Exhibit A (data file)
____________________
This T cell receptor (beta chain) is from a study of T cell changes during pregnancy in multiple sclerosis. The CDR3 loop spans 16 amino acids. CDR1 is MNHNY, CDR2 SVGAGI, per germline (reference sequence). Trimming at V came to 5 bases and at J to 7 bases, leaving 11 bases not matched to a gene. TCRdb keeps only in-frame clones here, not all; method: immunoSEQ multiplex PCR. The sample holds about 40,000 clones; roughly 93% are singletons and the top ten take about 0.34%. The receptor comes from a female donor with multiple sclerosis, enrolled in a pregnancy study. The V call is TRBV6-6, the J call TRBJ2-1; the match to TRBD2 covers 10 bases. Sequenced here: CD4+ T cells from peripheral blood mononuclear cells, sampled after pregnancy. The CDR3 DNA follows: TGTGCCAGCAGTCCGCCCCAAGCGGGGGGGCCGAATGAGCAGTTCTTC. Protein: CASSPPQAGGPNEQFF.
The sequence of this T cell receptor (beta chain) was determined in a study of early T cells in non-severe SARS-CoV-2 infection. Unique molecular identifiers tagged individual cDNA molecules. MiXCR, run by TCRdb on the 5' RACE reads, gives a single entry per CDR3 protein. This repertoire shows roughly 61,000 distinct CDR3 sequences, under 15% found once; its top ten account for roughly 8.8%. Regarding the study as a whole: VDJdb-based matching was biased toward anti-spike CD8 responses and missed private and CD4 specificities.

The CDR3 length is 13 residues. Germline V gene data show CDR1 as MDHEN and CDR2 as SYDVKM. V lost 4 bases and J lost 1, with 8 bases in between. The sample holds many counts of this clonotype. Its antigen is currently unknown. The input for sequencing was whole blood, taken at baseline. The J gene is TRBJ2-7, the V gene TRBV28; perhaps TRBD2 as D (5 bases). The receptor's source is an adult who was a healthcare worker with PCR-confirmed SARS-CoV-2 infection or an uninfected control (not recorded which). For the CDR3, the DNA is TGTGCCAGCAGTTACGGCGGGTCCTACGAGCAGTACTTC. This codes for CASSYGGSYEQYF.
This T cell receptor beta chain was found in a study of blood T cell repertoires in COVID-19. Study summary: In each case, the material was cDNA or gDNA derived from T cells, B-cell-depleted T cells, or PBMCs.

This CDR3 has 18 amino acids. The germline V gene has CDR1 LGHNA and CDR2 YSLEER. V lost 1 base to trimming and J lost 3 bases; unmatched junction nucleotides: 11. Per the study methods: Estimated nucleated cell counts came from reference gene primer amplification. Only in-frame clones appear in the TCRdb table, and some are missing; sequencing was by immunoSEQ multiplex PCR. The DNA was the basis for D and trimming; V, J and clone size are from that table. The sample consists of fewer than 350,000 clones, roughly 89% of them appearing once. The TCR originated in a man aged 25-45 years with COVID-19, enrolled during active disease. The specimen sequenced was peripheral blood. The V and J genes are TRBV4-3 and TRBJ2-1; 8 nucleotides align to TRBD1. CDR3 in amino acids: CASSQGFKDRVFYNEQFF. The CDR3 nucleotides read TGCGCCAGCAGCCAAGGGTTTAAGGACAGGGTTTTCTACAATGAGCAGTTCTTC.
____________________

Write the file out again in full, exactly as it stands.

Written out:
This T cell receptor (beta chain) is from a study of T cell changes during pregnancy in multiple sclerosis. The CDR3 loop spans 16 amino acids. CDR1 is MNHNY, CDR2 SVGAGI, per germline (reference sequence). Trimming at V came to 5 bases and at J to 7 bases, leaving 11 bases not matched to a gene. TCRdb keeps only in-frame clones here, not all; method: immunoSEQ multiplex PCR. The sample holds about 40,000 clones; roughly 93% are singletons and the top ten take about 0.34%. The receptor comes from a female donor with multiple sclerosis, enrolled in a pregnancy study. The V call is TRBV6-6, the J call TRBJ2-1; the match to TRBD2 covers 10 bases. Sequenced here: CD4+ T cells from peripheral blood mononuclear cells, sampled after pregnancy. The CDR3 DNA follows: TGTGCCAGCAGTCCGCCCCAAGCGGGGGGGCCGAATGAGCAGTTCTTC. Protein: CASSPPQAGGPNEQFF.
The sequence of this T cell receptor (beta chain) was determined in a study of early T cells in non-severe SARS-CoV-2 infection. Unique molecular identifiers tagged individual cDNA molecules. MiXCR, run by TCRdb on the 5' RACE reads, gives a single entry per CDR3 protein. This repertoire shows roughly 61,000 distinct CDR3 sequences, under 15% found once; its top ten account for roughly 8.8%. Regarding the study as a whole: VDJdb-based matching was biased toward anti-spike CD8 responses and missed private and CD4 specificities.

The CDR3 length is 13 residues. Germline V gene data show CDR1 as MDHEN and CDR2 as SYDVKM. V lost 4 bases and J lost 1, with 8 bases in between. The sample holds many counts of this clonotype. Its antigen is currently unknown. The input for sequencing was whole blood, taken at baseline. The J gene is TRBJ2-7, the V gene TRBV28; perhaps TRBD2 as D (5 bases). The receptor's source is an adult who was a healthcare worker with PCR-confirmed SARS-CoV-2 infection or an uninfected control (not recorded which). For the CDR3, the DNA is TGTGCCAGCAGTTACGGCGGGTCCTACGAGCAGTACTTC. This codes for CASSYGGSYEQYF.
This T cell receptor beta chain was found in a study of blood T cell repertoires in COVID-19. Study summary: In each case, the material was cDNA or gDNA derived from T cells, B-cell-depleted T cells, or PBMCs.

This CDR3 has 18 amino acids. The germline V gene has CDR1 LGHNA and CDR2 YSLEER. V lost 1 base to trimming and J lost 3 bases; unmatched junction nucleotides: 11. Per the study methods: Estimated nucleated cell counts came from reference gene primer amplification. Only in-frame clones appear in the TCRdb table, and some are missing; sequencing was by immunoSEQ multiplex PCR. The DNA was the basis for D and trimming; V, J and clone size are from that table. The sample consists of fewer than 350,000 clones, roughly 89% of them appearing once. The TCR originated in a man aged 25-45 years with COVID-19, enrolled during active disease. The specimen sequenced was peripheral blood. The V and J genes are TRBV4-3 and TRBJ2-1; 8 nucleotides align to TRBD1. CDR3 in amino acids: CASSQGFKDRVFYNEQFF. The CDR3 nucleotides read TGCGCCAGCAGCCAAGGGTTTAAGGACAGGGTTTTCTACAATGAGCAGTTCTTC.